By the way, the park pass I bought for $80 more than paid for itself on this trip.
The only campground in the park is Morefield Campground. It had plenty of availability so I took site 56 in the Zuni loop at $31.44 a night. The sites are average and not very well maintained. The staff up at Knife Edge were very nice. Knife Edge is the camp store etc. they have a nice store, gasoline pumps, showers, laundry facilities and a little grill with wifi. I asked one of the staff there what she felt was the must see part of the park. She recommended the Balcony House tour, but said I would need to get a ticket as it is a Ranger guided tour. I’m not much on tours but she said that was the only way to see this particular place. Tickets were only $5 so I picked one up for the earliest tour the next day. I was not disappointed.
I got there early and waited for the tour. I knew we would get to see the ruins but I still didn’t know we were going to be able to walk and climb through them. By the way, if you have a fear of heights or cramped places don’t take this tour. There are several others that have much easier access.
This is the view from above Balcony House.
The ladder up from below.
Same ladder from above.
This is the first room. Taking the first tour of the day assures that you are the only group there and provides a much better experience.
This is one of the “balcony’s” that the house is named for. Still the original materials.
View of the next room through a window.
The next room we entered.
The floor was amazingly smooth and flat.
This is one of the reasons they built here. This is a cistern where water would collect because of the differences in rock structure.
Fire pit and vent. They would cover this area with a roof of poles and brush to provide shelter in the winter. This is called a Kiva.
Our ranger. Notice that there are no guard rails. Darwin approves.
Ladders up and back to the top. That’s Bill and his family from Pennsylvania. He is a General Contractor on vacation. They were just an awesome family.
Ladder from the midway point. To get to that landing you had to crawl through an 18 inch opening for about 10 feet. Bill had to crawl through at an angle. I took a picture but it was so dark that it didn’t turn out. Again, heights and small spaces. Take another tour if you don’t like them.
Second ladder up.
Back up top. If you are in to history and ancient civilizations, I highly recommend Mesa Verde. And take the tour, you will not be disappointed.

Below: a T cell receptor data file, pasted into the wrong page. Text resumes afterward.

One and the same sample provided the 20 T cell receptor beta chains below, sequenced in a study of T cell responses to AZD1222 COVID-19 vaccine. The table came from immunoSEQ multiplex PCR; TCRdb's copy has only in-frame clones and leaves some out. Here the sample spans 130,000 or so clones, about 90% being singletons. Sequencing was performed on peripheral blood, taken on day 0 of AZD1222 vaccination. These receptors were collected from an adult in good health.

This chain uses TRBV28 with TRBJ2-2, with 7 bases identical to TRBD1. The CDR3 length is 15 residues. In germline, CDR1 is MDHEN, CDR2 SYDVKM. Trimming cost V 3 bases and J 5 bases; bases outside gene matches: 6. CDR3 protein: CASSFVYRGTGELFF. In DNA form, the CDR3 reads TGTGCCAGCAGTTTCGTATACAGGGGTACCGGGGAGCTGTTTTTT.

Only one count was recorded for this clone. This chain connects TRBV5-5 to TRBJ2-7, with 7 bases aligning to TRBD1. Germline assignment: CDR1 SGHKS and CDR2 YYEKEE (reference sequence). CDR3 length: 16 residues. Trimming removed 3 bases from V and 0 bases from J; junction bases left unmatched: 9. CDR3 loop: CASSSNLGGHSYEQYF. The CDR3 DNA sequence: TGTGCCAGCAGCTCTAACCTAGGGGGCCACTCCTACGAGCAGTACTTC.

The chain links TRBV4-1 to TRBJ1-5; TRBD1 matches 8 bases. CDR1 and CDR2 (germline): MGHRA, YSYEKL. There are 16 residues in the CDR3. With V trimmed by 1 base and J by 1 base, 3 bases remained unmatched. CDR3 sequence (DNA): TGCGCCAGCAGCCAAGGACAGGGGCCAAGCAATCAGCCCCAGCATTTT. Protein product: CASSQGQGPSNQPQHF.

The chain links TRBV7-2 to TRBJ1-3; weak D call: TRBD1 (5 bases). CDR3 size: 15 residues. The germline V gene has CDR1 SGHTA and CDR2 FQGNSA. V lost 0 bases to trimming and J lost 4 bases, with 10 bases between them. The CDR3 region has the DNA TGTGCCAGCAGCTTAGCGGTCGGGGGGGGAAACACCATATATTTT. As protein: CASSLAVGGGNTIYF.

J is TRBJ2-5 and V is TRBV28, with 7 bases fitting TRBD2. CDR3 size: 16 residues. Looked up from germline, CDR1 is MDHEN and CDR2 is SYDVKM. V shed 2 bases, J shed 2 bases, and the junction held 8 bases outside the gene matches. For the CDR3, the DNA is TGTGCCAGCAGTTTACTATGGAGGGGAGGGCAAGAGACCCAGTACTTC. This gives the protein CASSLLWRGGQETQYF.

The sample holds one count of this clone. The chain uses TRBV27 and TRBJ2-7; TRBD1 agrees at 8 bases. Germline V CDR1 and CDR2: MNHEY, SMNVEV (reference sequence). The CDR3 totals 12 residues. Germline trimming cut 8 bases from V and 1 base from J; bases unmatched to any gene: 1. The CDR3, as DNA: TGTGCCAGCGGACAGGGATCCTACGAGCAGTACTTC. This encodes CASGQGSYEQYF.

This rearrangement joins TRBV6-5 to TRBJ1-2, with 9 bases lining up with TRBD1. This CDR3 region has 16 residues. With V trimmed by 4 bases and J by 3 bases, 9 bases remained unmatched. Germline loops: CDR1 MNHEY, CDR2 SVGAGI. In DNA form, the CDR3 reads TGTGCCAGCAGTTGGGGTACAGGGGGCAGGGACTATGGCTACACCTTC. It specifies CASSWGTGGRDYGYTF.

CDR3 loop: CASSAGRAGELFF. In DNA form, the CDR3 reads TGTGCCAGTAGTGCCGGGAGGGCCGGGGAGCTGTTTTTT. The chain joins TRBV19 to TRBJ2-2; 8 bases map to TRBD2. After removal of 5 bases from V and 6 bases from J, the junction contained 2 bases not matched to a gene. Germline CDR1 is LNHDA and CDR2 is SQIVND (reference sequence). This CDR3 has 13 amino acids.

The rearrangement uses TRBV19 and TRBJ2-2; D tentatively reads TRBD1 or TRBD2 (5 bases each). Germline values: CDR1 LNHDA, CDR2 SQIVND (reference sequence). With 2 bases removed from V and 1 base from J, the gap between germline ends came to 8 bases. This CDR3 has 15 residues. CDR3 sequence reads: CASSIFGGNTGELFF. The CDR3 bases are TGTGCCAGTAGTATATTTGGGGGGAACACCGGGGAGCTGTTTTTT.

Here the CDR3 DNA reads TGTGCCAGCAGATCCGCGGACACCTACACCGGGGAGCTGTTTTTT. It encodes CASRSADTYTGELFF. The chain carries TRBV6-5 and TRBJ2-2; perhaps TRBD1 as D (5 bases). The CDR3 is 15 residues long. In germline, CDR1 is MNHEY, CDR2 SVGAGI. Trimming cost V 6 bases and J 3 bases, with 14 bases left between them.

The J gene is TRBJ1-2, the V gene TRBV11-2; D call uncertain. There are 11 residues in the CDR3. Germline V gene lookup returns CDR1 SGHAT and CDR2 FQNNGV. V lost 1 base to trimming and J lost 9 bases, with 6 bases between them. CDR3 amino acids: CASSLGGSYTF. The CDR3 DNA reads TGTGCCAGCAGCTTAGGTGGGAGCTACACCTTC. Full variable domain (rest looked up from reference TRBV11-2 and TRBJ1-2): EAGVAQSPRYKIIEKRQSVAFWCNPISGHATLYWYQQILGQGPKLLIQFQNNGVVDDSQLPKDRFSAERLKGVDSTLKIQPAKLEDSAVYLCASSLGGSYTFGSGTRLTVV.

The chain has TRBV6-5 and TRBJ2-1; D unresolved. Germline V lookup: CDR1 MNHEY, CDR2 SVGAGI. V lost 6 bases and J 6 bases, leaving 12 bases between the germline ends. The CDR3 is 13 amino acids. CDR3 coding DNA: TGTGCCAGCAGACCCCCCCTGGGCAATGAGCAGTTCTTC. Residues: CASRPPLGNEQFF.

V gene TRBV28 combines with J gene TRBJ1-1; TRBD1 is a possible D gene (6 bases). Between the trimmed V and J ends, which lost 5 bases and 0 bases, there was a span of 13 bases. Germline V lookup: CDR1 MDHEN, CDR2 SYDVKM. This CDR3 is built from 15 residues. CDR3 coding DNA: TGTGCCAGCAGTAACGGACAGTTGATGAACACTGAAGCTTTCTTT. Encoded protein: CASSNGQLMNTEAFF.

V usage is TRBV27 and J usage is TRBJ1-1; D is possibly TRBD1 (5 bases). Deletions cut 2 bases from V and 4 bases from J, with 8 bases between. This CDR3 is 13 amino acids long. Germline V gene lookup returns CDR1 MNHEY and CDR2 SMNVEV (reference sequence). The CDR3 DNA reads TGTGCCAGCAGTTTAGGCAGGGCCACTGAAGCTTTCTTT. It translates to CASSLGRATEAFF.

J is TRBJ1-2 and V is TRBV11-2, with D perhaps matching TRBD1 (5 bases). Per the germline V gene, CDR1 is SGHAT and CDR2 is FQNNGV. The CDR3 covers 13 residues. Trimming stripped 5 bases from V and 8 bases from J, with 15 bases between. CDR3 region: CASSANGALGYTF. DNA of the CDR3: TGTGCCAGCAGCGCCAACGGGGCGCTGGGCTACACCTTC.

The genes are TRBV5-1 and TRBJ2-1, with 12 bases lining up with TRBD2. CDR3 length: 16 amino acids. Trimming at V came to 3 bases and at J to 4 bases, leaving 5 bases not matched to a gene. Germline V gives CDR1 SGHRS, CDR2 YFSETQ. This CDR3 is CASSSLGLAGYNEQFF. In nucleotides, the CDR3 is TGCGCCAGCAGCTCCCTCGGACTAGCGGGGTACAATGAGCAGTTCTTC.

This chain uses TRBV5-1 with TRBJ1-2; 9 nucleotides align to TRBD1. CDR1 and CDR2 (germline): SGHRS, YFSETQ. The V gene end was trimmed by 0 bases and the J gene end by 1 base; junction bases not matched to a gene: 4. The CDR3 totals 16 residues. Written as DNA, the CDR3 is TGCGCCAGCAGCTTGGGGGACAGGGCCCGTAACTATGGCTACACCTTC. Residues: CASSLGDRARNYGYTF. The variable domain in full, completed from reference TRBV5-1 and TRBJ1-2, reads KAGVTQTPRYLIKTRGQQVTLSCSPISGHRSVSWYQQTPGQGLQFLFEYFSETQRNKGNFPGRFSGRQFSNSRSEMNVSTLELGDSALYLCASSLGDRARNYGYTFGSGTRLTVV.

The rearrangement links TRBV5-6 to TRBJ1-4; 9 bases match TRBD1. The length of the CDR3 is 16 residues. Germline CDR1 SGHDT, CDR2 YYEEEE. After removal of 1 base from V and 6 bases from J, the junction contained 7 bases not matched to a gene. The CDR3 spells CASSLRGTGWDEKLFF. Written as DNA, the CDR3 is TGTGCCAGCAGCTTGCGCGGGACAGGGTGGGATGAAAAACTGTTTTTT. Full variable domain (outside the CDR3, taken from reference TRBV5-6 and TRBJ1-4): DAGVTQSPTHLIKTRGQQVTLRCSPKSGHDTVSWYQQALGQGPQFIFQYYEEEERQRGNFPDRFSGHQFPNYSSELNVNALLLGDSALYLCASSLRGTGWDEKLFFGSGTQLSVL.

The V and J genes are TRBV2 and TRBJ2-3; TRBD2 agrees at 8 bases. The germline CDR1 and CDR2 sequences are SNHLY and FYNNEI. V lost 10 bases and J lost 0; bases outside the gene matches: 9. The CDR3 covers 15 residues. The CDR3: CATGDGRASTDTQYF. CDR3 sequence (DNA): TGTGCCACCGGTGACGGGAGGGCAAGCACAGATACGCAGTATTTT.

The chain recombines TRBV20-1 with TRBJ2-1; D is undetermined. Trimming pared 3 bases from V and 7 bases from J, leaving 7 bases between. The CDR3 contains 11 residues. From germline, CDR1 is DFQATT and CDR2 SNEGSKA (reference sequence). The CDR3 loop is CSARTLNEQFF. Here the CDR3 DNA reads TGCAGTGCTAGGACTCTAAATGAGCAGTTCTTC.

Some more pictures of the area.
My first novel has finally been published. I wrote it with a long time friend of mine, Paul Barrett. He has several books out, one of which is in the sidebar. As you can likely tell from the cover of Knight Errant, the genre is Science Fiction/Space Opera. It is now available in eBook and paperback. So choose your preferred format or platform below and…
Buy The Book! Search your favorite platform using the listed ISBN number or click on one of the icons below and they will take you straight to it.
ISBN: 978-1-946143-29-7 ~ Paperback ~ $18.99 ~ Available Now
ISBN: 978-1-946143-28-0 ~ eBook ~ $7.99 ~ Orders on eBook Available Now
All books today are driven by reviews online. So if you like it, please leave a review. This pushes the book up into “suggested for you” or “others who bought this book also bought…” status. I hope you enjoy it and let me know what you think.
Up early (5:30 am) to beat the heat. I wanted to get inside the park and to Delicate Arch by 6:30 am. Ate a granola bar and drank plenty of water on the way there.
This is what part of the trail looks like on the hike up to Delicate Arch. The camera doesn’t do the drop-off on the right justice. The trail is about 3 miles round trip, with of course the first part being very much an up hill slog.
Here is Delicate Arch in the morning light. There is a person standing on the bottom left to give you a perspective on the size. Apparently quite a few others had the same idea I did about getting up early…
Here is the crowd that beat me up to the arch. So much for originality, being the early bird and all that.
This is a view of the parking lot from about half way up the hike.
And the obligatory selfie.
This cabin was part of a homestead from the early 1800’s. This cabin was built in 1906.
Some of the original fencing still remains.
This is the entrance to Sandy Arch. It was surprisingly cool inside.
A narrow entrance, but the way it sits, there was a nice breeze the entire time.
Sandy Arch, aptly named. The kids in the photo were having a great time. There was a Ranger here who said I should go up above and take a look around. So I bouldered (sp) up a little higher to get a few shots of the area.
In case you are wondering, there is only a 10 second timer on my camera, so sometimes these shots can be challenging.
This is the area above Sandy Arch. Neat terrain and out of the sun.
There was a trail across the desert floor to Broken Arch, you can see it in the distance. Back out in the sun it was hot and I didn’t see anyone on the trail, so why not, off I went.
I didn’t see anyone coming or going, just the way I like it.
So when I finally made it to Broken Arch, I was the only one there. Sweet.
From the other side with the sun.